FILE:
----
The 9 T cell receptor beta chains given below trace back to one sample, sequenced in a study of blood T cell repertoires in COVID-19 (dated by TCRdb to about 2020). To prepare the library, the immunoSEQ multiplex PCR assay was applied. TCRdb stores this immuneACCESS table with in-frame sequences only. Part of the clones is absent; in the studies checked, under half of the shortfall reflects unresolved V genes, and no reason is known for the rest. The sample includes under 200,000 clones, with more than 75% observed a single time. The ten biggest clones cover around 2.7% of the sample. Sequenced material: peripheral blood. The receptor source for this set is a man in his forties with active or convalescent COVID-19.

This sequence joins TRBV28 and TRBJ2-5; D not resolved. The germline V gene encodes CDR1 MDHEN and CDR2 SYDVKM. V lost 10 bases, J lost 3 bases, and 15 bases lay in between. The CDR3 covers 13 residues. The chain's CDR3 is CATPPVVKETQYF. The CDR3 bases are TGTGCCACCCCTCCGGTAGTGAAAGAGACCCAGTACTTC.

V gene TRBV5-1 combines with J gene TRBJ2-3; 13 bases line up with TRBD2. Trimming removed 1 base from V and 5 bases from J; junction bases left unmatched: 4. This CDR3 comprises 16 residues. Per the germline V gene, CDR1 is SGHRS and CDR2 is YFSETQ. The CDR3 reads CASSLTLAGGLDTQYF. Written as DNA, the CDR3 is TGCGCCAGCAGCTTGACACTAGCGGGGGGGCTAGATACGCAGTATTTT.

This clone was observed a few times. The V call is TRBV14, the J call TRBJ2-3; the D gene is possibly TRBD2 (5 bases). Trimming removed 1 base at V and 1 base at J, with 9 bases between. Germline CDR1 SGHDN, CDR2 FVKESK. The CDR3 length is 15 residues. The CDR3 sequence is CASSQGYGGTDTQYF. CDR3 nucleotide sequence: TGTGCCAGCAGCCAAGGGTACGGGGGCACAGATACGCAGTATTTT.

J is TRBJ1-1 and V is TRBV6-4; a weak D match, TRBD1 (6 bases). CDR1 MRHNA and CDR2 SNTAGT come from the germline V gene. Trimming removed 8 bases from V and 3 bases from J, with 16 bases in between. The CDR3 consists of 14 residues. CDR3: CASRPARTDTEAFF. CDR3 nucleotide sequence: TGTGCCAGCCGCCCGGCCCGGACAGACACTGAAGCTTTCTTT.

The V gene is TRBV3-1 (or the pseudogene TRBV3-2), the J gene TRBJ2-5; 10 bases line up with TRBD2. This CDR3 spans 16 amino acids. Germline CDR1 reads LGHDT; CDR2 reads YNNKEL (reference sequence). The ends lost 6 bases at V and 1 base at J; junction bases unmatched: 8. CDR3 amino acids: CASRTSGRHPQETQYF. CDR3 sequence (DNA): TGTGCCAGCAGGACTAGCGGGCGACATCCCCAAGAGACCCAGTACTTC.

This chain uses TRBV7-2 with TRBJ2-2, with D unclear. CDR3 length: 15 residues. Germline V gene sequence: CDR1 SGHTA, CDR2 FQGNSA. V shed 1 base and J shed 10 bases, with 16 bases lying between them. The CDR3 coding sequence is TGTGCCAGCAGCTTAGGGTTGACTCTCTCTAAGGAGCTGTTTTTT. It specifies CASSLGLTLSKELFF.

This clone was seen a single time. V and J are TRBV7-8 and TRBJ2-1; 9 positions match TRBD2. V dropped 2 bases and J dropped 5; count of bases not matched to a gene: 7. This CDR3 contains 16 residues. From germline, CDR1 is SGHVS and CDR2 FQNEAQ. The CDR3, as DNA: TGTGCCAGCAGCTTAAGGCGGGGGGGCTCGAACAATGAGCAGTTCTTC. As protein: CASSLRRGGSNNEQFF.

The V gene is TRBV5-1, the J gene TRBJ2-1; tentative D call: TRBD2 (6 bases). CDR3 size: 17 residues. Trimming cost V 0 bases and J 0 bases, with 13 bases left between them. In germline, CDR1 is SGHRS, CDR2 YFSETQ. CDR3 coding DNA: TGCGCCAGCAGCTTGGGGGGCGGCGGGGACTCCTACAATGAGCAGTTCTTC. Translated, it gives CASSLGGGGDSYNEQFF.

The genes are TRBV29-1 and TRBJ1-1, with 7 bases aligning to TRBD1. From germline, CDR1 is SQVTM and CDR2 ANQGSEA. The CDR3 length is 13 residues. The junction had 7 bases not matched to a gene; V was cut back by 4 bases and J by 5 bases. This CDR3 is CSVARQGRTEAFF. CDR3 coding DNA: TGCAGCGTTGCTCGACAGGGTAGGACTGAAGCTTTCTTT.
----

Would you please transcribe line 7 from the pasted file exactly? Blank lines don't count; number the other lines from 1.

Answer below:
This chain uses TRBV7-2 with TRBJ2-2, with D unclear. CDR3 length: 15 residues. Germline V gene sequence: CDR1 SGHTA, CDR2 FQGNSA. V shed 1 base and J shed 10 bases, with 16 bases lying between them. The CDR3 coding sequence is TGTGCCAGCAGCTTAGGGTTGACTCTCTCTAAGGAGCTGTTTTTT. It specifies CASSLGLTLSKELFF.